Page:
Birmingham City Council is transforming the way it delivers services to new tenants as part of its approach to get people ready for the introduction of the government’s welfare changes and the accompanying digital-by-default agenda.
The first objective was to ‘channel shift’ people from face-to-face meetings and telephone calls to online using a digital-by-default approach and to help them to self-serve. The second was to improve the customer journey for new tenants by introducing letting suites (a one-stop shop for all housing issues) and providing them with their own personalised portal, known as the digital log book, that would help them to manage and sustain their tenancy.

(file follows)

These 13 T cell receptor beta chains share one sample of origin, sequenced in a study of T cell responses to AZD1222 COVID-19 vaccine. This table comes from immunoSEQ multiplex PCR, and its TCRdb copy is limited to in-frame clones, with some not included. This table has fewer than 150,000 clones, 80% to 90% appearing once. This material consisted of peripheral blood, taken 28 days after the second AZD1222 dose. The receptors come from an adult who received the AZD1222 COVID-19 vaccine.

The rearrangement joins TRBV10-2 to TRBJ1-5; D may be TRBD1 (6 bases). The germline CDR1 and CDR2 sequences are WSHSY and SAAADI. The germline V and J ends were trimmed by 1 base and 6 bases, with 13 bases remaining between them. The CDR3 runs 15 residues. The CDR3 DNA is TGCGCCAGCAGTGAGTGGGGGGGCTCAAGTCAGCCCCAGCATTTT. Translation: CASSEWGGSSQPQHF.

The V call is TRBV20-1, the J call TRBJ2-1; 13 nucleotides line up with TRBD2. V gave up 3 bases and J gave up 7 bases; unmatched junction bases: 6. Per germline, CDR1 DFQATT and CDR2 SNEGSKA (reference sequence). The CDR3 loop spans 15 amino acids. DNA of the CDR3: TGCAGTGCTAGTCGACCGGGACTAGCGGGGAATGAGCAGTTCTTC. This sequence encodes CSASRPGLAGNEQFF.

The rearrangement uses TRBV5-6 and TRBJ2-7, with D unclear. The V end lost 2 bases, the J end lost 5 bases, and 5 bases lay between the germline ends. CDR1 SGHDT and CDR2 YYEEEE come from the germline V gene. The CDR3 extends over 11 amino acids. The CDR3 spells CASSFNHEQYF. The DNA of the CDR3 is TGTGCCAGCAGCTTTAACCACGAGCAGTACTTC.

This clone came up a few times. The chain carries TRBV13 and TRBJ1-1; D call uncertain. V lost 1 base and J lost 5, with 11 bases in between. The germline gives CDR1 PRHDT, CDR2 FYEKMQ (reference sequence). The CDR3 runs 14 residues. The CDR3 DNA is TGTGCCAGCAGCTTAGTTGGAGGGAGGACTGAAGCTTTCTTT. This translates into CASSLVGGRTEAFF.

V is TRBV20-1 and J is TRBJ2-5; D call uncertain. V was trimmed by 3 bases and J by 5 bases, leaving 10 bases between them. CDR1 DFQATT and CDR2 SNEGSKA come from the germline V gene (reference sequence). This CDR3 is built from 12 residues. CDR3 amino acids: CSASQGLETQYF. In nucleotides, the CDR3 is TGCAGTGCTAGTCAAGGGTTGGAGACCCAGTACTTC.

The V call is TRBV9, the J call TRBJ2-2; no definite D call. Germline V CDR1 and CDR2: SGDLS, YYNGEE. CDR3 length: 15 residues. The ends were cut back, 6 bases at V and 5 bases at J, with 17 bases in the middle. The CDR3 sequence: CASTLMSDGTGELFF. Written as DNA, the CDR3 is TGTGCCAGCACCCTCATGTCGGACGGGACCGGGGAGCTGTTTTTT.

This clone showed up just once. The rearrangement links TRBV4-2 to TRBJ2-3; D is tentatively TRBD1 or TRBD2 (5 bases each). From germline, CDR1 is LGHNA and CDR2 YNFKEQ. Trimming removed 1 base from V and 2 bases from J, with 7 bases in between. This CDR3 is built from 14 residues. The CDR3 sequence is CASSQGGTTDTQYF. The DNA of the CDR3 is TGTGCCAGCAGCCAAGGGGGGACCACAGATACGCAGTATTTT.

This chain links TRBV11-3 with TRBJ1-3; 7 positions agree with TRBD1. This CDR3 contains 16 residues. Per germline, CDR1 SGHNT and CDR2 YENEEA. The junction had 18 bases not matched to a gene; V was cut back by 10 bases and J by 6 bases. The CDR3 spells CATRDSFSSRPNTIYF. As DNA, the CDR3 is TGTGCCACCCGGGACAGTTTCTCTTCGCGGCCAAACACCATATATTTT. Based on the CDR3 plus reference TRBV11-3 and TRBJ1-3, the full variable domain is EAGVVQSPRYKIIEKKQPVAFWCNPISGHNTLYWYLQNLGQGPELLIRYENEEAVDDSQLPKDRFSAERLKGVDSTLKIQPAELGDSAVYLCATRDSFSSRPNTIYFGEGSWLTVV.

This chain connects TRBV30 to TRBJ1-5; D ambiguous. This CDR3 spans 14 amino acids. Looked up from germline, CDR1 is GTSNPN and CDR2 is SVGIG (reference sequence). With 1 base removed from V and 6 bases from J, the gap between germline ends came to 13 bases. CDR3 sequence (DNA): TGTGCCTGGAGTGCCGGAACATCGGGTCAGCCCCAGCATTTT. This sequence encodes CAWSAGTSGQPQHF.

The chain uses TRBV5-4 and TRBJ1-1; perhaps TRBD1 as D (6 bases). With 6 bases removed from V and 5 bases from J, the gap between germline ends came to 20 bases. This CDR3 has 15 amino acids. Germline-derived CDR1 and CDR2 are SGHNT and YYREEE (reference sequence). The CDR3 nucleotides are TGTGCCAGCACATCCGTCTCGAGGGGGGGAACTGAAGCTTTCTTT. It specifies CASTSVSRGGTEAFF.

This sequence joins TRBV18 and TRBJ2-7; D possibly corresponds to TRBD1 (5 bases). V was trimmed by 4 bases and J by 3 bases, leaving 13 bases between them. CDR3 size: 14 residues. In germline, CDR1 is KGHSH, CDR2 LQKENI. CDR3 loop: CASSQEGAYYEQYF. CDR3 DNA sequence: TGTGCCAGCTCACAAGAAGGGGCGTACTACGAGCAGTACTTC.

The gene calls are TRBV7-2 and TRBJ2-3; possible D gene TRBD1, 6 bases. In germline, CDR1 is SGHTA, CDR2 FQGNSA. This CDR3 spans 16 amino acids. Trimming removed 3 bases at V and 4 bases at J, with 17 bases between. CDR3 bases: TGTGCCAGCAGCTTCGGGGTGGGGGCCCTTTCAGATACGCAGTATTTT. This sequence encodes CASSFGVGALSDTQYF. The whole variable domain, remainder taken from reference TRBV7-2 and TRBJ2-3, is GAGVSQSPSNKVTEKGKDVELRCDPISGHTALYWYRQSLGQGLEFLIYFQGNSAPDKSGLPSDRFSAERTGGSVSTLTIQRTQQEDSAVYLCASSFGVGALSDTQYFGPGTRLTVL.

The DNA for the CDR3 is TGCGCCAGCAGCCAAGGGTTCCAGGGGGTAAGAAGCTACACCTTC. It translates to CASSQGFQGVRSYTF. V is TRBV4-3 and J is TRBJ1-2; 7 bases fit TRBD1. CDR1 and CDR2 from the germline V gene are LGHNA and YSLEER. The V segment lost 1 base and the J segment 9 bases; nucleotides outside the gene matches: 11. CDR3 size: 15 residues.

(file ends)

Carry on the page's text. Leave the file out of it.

The council reviewed the entire new tenant journey from initial point of application to 12 weeks after they had obtained their tenancy, with a view to creating what it understood to be the ‘perfect’ housing tenant. This approach led to the council creating a ‘gateways of influence model’ that analysed at specific points within the customer journey how it could change, nudge and influence people’s behaviour to do what it wanted.
At each point within the customer journey, tenants were required to undertake all the tasks through their digital log book. This not only enabled tenants to self-serve, but also helped them by providing a single source of information to enable them manage and sustain their tenancy.
The council reported that it had already saved £138,000 through self-serve and online applications instead of using the contact centre, £74,000 by putting tenancy handbooks online. At the same time, the council has found more than £25 million of benefits that some of its tenants are entitled to but are not claiming.